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Gynecol Oncol. 2003 Aug;90(2):358-65.

Factors predicting human papillomavirus clearance in cervical intraepithelial neoplasia lesions treated by conization.

Author information

1
Department of Obstetrics and Gynecology, University of Bologna, Bologna, Italy. scosta@med.unibo.it

Abstract

OBJECTIVE:

The objective was to identify the factors, if any, that may predict long-term results of CIN treatment and HPV clearance/persistence after locally excisional therapy.

METHODS:

A series of 252 women with CIN lesions treated by conization were subjected to sequential HPV detection by repeated PCR during the prospective posttreatment follow-up. Factors predicting viral clearance during the follow-up (10.26 months) were elaborated using univariate and multivariate statistical techniques applied on epidemiological, clinical and biological data of the lesions.

RESULTS:

Sensitivity of the PAP test in detecting high-grade lesions was 93.9%, and specificity 27.3%. Odds ratio for having CIN 3/Stage IA1 squamous cervical cancer in the cone with HSIL PAP test was 5.69; 77.8 and 22.2% residual disease were found among PCR-positive and -negative cases, respectively. HPV DNA was negative in 74/252 (29.8%) samples at the first PCR. Multivariate logistic regression analysis showed that HPV 16 was an independent explanatory factor for high-grade CIN (P = 0.0001). HPV clearance increased to 63.5% at completion of the follow-up, corresponding to the monthly clearance rate of 5.27%. In Kaplan-Meier analysis, the highly significant (P = 0.0001) predictors of HPV clearance/persistence were age, lesion grade in the biopsy, lesion grade in the cone, volume of the cone, length of active sexual life, and involvement of endocervical margin (P = 0.0013). In chi-square tests, high-risk HPV type (P = 0.001) was such a predictor. In multivariate (Cox) model, the significant independent predictors of HPV clearance were involved endocervical margin (P = 0.001), lesion grade in the cone (P = 0.004), high-grade lesion in the colposcopic biopsy (P = 0.023), age (P = 0.029), and HSIL in PAP smear (P = 0.029).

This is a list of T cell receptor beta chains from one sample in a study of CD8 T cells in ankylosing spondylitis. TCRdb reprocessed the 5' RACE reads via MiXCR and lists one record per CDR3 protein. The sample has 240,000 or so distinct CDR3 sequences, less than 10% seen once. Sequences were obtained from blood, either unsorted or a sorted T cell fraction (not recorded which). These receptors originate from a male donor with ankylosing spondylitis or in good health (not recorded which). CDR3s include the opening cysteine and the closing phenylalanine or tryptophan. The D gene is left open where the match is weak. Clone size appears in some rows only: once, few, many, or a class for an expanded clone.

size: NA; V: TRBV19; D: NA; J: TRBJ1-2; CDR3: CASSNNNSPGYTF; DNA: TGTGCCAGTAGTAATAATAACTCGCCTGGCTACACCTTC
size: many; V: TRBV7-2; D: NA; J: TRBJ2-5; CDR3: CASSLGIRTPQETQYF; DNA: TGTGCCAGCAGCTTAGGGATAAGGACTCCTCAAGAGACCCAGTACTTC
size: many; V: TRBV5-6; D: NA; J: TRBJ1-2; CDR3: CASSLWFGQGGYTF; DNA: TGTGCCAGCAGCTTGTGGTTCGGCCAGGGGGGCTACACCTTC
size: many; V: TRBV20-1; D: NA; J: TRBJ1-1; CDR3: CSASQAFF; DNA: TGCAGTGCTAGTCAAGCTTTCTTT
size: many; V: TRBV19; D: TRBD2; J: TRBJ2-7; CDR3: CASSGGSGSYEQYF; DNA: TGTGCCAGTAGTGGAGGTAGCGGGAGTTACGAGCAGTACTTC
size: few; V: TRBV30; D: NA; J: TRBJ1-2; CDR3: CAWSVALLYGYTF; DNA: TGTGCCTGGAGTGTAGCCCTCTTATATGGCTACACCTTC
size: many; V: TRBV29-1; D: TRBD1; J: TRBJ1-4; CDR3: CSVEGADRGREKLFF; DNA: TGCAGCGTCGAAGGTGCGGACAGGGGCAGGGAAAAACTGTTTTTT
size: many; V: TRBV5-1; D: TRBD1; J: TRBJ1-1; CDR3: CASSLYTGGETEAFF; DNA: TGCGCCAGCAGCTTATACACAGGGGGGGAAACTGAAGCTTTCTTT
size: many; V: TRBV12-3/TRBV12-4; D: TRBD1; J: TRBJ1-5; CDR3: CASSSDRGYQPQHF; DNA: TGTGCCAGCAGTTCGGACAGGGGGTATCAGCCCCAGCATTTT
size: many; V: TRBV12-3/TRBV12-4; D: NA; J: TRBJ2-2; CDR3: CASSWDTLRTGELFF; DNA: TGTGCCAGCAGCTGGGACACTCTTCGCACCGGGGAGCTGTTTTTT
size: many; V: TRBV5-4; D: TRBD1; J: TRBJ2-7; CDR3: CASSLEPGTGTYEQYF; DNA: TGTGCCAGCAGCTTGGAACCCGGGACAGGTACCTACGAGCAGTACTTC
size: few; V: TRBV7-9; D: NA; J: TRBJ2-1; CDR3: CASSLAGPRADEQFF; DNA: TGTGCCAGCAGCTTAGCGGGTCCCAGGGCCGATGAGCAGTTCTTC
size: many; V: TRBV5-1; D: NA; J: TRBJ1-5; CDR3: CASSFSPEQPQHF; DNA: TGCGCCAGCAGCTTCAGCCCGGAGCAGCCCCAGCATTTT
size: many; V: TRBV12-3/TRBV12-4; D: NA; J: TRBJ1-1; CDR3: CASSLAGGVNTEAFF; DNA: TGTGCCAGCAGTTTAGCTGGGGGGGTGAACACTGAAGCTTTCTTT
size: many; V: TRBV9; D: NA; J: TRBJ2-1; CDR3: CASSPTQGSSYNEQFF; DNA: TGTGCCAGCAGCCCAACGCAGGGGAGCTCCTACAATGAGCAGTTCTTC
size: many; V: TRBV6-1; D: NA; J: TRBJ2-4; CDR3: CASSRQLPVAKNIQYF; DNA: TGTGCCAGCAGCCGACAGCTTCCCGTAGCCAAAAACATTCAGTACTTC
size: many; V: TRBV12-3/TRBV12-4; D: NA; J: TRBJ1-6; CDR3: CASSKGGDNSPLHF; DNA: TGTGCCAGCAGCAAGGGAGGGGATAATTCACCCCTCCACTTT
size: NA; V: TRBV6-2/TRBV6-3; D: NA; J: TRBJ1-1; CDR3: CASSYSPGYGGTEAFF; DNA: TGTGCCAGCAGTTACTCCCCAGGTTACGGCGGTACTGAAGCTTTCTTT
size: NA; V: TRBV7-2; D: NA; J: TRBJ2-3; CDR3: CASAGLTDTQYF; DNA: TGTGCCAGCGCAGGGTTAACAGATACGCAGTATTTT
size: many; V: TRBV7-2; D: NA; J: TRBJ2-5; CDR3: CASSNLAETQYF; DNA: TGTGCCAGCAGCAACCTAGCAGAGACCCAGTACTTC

CONCLUSIONS:

These data suggest that posttreatment follow-up should include both the PAP test and HPV detection techniques for early detection of any patients at increased risk for disease recurrence and progression, because of persistent oncogenic HPV types.

PMID:
12893200
[Indexed for MEDLINE]

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